Welcome back to the tasty morsels of critical care podcast.
This week we’re looking at the other ACS, the surgical ACS, the old abdominal compartment syndrome. This is common, especially in the surgical population and does not always immediately jump to the front of our cerebral hemispheres when it should do. Believe it or not there is a World Society of abdominal compartment syndrome that has been on the go since 2004 and you can become a life time member for free if you want.
They even have a set of consensus guidelines published back in 2013 that provide a wonderful template for an exam answer even if they aren’t supported by the highest level evidence.
So a few basics to start with. The measurement should be done by attaching a properly calibrated and zeroed pressure transducer to a port on the urinary catheter following an installation of no more than 25mls sterile saline in the supine position at end expiration. This is considered the reference standard though I do remember concocting some Mcgyver style manometer on a needle thing years and years ago.
There is a grading system for the degree of abdominal hypertension with the higher grades being higher pressures. Important to note that these pressures are in mmHg and if you’re using some old school manometry method then you may need to use the appropriate conversion factor. A normal intra-abdominal pressure is usually in the 5-7mmHg range in the critically ill as a reference.
Intra-abdominal hypertension is one thing and it is worth looking for but it is key to note that a high pressure on its own does not equal ACS. To be ACS you need a pressure >20mmHg and associated organ dysfunction with a good example or organ dysfunction being AKI.
Finally in terms of definitions you can split ACS into primary and secondary with primary being the intra-abdominal catastrophe where the surgeons find it hard to get the wound closed. Secondary causes are more likely to be related to medical illness with overly aggressive fluid resuscitation (otherwise known as iatrogenic salt water drowning) leading to oedematous abdominal structures and high pressures.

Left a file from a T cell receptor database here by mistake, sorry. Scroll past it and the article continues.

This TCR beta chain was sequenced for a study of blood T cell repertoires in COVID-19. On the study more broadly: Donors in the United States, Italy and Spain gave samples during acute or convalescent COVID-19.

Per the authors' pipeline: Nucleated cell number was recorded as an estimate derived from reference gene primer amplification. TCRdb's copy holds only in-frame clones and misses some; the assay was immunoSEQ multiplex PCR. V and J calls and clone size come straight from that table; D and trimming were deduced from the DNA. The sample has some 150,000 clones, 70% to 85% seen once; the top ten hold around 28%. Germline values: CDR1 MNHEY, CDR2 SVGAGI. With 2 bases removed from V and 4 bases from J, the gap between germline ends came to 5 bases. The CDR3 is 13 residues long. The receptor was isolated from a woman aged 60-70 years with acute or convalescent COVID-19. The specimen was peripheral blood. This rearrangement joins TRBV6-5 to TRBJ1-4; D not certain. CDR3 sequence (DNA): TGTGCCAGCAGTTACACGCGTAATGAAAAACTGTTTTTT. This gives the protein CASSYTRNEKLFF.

Once the diagnosis is made then the guideline has split the interventions into 5 categories summarised neatly in a table reproduced in the show notes. I’m not suggesting these are the ideal way to manage ACS but they are certainly reproducible in a viva or written type exam and certainly covers all the bases.
You can split up the interventions and categories as follows
- evacuate the intraluminal contents. NG tubes on drainage, enemas and laxatives to clear things out from the bottom end. Removing contents from the abdominal cavity will lower the pressure. Colonic decompression with endoscopy is at the extreme end of this and I’ll confess I’d probably plump for neostigmine well before that.
- evacuate intra-abdominal collections. If there’s a 10cm rim enhancing lesion on the CT 10 days post surgery then that needs dealt with not just for source control reasons but also as another adjunct to lowering the pressure
- improve the abdominal compliance. This is something we’re kind of used to in intensive care as it involves deep sedation and even paralysis. If muscular tone is worsening things then get rid of it
- optimise fluid resuscitation. Time to unleash your diuresis jedi or even maximize your ultrafiltration and get the patient in a -ve balance.
- optimise perfusion. here they move into the concept of abdominal perfusion pressure which they define like CPP as MAP-Abdominal pressure.
These are all very nice and should all be reflected upon and followed when appropriate in your ACS patient. But it is critical that you don’t forget the all important step that comes at the bottom of this algorithm – if all else fails open the abdomen. In reality I’ve only ever seen this done in surgical cases where the belly is already open as part of the surgery and like a middle aged man trying to fit into an old suit it turns out you just can’t squeeze all the contents back in. One of the commonest examples would be the open emergency AAA repair where the large retroperitoneal haematoma just makes it too hard to close fascia and skin – they often return with the abdomen still open and I give thanks to the surgical gods above that they have done so. In the era of the EVAR these patients are much more at risk of ACS as the belly never gets opened.
Kirkpatrick et al, Intra-abdominal hypertension and the abdominal compartment syndrome: updated consensus definitions and clinical practice guidelines from the World Society of the Abdominal Compartment Syndrome. Intensive Care Medicine 2013